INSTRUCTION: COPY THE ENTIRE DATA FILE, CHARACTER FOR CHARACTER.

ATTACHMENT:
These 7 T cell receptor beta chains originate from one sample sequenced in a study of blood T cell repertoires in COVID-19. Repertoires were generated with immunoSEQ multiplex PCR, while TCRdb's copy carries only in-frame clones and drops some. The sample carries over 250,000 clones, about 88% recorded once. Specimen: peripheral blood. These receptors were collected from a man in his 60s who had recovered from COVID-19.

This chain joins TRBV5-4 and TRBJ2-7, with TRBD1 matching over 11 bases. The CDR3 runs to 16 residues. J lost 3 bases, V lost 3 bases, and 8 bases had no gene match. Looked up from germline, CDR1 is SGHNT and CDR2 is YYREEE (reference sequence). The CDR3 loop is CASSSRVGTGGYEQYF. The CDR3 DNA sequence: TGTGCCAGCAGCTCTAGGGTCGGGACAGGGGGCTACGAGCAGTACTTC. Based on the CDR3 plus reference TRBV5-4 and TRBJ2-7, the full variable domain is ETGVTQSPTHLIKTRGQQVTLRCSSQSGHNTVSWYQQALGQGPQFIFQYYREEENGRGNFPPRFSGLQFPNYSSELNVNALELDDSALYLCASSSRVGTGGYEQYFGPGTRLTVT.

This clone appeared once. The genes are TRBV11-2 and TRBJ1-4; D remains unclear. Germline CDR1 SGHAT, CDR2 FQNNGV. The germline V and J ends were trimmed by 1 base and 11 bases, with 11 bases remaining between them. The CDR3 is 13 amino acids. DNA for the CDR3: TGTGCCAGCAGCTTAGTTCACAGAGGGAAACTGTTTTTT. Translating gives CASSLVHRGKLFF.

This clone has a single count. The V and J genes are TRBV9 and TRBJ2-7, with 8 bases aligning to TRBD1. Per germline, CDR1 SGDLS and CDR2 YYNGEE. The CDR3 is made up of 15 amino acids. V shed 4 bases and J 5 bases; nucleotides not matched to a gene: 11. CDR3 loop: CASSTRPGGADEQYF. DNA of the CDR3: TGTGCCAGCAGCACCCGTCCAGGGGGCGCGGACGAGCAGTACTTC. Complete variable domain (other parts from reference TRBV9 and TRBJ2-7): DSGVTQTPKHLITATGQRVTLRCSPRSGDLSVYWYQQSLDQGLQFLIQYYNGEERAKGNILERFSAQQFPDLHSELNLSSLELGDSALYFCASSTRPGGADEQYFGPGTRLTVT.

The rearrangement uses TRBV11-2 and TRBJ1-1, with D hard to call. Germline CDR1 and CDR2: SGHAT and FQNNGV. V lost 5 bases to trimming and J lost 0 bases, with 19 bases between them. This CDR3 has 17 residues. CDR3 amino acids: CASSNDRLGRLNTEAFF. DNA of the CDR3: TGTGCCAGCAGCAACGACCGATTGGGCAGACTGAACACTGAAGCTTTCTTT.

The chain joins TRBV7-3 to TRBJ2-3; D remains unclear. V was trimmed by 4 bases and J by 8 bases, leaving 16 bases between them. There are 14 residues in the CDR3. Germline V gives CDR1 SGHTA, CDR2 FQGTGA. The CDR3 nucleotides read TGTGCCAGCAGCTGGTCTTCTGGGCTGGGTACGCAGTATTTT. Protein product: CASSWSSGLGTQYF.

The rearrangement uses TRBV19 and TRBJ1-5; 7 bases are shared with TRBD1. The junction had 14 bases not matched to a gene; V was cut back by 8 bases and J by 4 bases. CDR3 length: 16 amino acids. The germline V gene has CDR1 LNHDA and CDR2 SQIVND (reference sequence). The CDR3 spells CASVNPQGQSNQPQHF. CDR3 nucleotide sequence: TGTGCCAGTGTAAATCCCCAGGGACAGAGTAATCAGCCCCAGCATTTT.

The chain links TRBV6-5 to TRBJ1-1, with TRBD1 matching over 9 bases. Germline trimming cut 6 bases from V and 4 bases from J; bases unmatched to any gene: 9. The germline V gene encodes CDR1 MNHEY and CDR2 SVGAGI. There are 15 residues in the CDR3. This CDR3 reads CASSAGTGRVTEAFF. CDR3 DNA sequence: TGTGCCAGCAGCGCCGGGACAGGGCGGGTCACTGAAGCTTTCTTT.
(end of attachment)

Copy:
These 7 T cell receptor beta chains originate from one sample sequenced in a study of blood T cell repertoires in COVID-19. Repertoires were generated with immunoSEQ multiplex PCR, while TCRdb's copy carries only in-frame clones and drops some. The sample carries over 250,000 clones, about 88% recorded once. Specimen: peripheral blood. These receptors were collected from a man in his 60s who had recovered from COVID-19.

This chain joins TRBV5-4 and TRBJ2-7, with TRBD1 matching over 11 bases. The CDR3 runs to 16 residues. J lost 3 bases, V lost 3 bases, and 8 bases had no gene match. Looked up from germline, CDR1 is SGHNT and CDR2 is YYREEE (reference sequence). The CDR3 loop is CASSSRVGTGGYEQYF. The CDR3 DNA sequence: TGTGCCAGCAGCTCTAGGGTCGGGACAGGGGGCTACGAGCAGTACTTC. Based on the CDR3 plus reference TRBV5-4 and TRBJ2-7, the full variable domain is ETGVTQSPTHLIKTRGQQVTLRCSSQSGHNTVSWYQQALGQGPQFIFQYYREEENGRGNFPPRFSGLQFPNYSSELNVNALELDDSALYLCASSSRVGTGGYEQYFGPGTRLTVT.

This clone appeared once. The genes are TRBV11-2 and TRBJ1-4; D remains unclear. Germline CDR1 SGHAT, CDR2 FQNNGV. The germline V and J ends were trimmed by 1 base and 11 bases, with 11 bases remaining between them. The CDR3 is 13 amino acids. DNA for the CDR3: TGTGCCAGCAGCTTAGTTCACAGAGGGAAACTGTTTTTT. Translating gives CASSLVHRGKLFF.

This clone has a single count. The V and J genes are TRBV9 and TRBJ2-7, with 8 bases aligning to TRBD1. Per germline, CDR1 SGDLS and CDR2 YYNGEE. The CDR3 is made up of 15 amino acids. V shed 4 bases and J 5 bases; nucleotides not matched to a gene: 11. CDR3 loop: CASSTRPGGADEQYF. DNA of the CDR3: TGTGCCAGCAGCACCCGTCCAGGGGGCGCGGACGAGCAGTACTTC. Complete variable domain (other parts from reference TRBV9 and TRBJ2-7): DSGVTQTPKHLITATGQRVTLRCSPRSGDLSVYWYQQSLDQGLQFLIQYYNGEERAKGNILERFSAQQFPDLHSELNLSSLELGDSALYFCASSTRPGGADEQYFGPGTRLTVT.

The rearrangement uses TRBV11-2 and TRBJ1-1, with D hard to call. Germline CDR1 and CDR2: SGHAT and FQNNGV. V lost 5 bases to trimming and J lost 0 bases, with 19 bases between them. This CDR3 has 17 residues. CDR3 amino acids: CASSNDRLGRLNTEAFF. DNA of the CDR3: TGTGCCAGCAGCAACGACCGATTGGGCAGACTGAACACTGAAGCTTTCTTT.

The chain joins TRBV7-3 to TRBJ2-3; D remains unclear. V was trimmed by 4 bases and J by 8 bases, leaving 16 bases between them. There are 14 residues in the CDR3. Germline V gives CDR1 SGHTA, CDR2 FQGTGA. The CDR3 nucleotides read TGTGCCAGCAGCTGGTCTTCTGGGCTGGGTACGCAGTATTTT. Protein product: CASSWSSGLGTQYF.

The rearrangement uses TRBV19 and TRBJ1-5; 7 bases are shared with TRBD1. The junction had 14 bases not matched to a gene; V was cut back by 8 bases and J by 4 bases. CDR3 length: 16 amino acids. The germline V gene has CDR1 LNHDA and CDR2 SQIVND (reference sequence). The CDR3 spells CASVNPQGQSNQPQHF. CDR3 nucleotide sequence: TGTGCCAGTGTAAATCCCCAGGGACAGAGTAATCAGCCCCAGCATTTT.

The chain links TRBV6-5 to TRBJ1-1, with TRBD1 matching over 9 bases. Germline trimming cut 6 bases from V and 4 bases from J; bases unmatched to any gene: 9. The germline V gene encodes CDR1 MNHEY and CDR2 SVGAGI. There are 15 residues in the CDR3. This CDR3 reads CASSAGTGRVTEAFF. CDR3 DNA sequence: TGTGCCAGCAGCGCCGGGACAGGGCGGGTCACTGAAGCTTTCTTT.